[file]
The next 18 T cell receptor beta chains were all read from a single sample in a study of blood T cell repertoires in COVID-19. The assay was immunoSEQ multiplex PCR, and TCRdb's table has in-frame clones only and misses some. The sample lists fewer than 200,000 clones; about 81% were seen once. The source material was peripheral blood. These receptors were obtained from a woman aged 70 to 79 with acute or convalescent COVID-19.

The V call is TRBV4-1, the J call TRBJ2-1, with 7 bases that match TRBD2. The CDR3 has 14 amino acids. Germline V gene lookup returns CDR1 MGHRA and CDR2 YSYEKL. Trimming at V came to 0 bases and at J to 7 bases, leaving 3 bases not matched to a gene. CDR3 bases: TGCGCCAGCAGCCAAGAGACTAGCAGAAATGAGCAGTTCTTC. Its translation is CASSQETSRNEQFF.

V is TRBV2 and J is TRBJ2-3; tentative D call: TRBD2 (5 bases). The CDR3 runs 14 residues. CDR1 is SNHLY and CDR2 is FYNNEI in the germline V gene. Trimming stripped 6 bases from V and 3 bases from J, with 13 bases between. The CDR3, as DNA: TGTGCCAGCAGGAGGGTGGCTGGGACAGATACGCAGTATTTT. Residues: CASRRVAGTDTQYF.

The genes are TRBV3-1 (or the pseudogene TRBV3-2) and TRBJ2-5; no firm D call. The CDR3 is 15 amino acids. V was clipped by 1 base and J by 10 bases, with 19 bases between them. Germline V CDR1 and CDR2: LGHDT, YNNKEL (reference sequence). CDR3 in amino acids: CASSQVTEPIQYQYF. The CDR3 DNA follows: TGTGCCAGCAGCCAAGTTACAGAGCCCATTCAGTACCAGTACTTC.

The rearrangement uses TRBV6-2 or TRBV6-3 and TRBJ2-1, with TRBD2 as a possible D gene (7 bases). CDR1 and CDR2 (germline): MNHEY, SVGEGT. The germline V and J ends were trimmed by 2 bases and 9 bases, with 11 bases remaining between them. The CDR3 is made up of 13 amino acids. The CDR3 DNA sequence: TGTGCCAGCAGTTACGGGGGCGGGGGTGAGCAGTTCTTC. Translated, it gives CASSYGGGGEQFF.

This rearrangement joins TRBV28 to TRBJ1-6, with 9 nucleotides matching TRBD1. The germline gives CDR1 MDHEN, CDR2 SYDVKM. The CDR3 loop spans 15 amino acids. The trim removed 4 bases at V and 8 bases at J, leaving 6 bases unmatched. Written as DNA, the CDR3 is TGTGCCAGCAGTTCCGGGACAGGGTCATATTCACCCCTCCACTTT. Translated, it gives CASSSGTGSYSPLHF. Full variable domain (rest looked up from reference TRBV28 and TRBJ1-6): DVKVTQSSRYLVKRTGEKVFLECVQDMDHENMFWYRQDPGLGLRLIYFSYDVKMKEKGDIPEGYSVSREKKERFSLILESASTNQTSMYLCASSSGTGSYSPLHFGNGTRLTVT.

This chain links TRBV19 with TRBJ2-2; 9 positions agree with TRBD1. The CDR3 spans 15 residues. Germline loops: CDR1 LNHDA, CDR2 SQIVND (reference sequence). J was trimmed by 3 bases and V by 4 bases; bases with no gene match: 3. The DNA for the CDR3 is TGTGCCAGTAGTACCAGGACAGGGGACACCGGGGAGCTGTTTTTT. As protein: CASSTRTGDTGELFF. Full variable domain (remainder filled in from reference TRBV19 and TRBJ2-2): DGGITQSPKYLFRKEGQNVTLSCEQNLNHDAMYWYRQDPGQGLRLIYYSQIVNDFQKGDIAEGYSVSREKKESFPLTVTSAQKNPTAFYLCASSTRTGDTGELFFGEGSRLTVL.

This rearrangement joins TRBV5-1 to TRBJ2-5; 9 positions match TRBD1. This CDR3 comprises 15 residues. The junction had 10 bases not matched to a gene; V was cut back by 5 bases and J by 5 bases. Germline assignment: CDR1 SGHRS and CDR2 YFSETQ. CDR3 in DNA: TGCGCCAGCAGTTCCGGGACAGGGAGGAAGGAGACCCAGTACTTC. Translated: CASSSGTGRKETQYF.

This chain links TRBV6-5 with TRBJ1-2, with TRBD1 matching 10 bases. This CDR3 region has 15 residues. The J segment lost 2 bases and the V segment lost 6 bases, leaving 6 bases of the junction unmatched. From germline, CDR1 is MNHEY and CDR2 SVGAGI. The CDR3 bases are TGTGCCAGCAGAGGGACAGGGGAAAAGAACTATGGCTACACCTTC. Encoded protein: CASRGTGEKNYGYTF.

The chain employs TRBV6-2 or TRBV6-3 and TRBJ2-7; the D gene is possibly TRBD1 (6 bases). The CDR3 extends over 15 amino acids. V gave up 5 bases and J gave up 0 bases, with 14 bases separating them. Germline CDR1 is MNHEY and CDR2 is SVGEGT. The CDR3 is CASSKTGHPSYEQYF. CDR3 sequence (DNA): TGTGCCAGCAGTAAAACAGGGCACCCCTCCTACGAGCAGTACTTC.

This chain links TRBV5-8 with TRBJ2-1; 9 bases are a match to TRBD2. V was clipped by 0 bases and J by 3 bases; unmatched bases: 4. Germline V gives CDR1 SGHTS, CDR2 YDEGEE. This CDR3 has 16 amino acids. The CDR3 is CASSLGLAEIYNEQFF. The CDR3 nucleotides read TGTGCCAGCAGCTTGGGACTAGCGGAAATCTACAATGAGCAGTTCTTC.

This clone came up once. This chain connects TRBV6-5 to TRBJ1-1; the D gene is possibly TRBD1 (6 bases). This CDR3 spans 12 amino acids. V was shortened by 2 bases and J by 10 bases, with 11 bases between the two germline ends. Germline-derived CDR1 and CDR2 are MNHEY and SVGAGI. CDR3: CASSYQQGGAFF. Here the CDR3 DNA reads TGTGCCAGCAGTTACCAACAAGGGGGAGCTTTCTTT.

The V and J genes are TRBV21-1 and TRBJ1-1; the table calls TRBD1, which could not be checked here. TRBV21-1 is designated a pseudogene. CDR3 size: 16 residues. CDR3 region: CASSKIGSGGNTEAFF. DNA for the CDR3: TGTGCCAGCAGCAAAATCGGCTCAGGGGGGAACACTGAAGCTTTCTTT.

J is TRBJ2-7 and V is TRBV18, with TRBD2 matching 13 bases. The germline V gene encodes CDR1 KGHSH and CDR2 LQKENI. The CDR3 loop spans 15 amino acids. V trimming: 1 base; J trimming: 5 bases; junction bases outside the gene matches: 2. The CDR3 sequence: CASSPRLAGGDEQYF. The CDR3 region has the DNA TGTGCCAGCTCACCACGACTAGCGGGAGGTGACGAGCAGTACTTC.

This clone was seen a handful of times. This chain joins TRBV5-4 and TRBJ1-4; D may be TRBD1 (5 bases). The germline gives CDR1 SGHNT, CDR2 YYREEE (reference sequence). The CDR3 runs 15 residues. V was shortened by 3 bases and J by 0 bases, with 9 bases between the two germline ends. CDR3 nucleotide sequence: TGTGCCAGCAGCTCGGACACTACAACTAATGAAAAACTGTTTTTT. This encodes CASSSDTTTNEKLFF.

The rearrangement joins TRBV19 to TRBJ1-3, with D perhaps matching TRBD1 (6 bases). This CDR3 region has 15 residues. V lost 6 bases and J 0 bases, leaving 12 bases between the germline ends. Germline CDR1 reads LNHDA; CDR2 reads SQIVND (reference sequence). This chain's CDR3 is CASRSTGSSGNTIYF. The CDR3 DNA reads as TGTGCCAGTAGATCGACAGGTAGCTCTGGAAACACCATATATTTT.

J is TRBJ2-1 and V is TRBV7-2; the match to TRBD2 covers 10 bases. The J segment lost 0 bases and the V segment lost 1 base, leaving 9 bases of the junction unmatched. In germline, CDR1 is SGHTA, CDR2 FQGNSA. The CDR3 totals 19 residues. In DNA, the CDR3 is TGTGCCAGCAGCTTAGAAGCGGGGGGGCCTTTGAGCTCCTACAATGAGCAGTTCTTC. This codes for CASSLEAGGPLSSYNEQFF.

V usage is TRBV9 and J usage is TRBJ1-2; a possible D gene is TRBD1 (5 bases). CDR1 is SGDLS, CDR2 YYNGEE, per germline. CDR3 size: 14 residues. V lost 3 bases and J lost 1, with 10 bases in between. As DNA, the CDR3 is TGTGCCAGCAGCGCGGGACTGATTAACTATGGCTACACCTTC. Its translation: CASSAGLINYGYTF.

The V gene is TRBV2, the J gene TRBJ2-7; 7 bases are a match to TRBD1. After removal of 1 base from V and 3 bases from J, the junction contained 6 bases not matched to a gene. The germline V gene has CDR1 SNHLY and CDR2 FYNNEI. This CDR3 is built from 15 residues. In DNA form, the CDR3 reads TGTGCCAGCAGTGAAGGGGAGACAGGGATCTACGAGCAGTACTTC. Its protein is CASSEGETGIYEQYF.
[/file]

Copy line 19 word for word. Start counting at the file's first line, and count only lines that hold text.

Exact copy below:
The V gene is TRBV2, the J gene TRBJ2-7; 7 bases are a match to TRBD1. After removal of 1 base from V and 3 bases from J, the junction contained 6 bases not matched to a gene. The germline V gene has CDR1 SNHLY and CDR2 FYNNEI. This CDR3 is built from 15 residues. In DNA form, the CDR3 reads TGTGCCAGCAGTGAAGGGGAGACAGGGATCTACGAGCAGTACTTC. Its protein is CASSEGETGIYEQYF.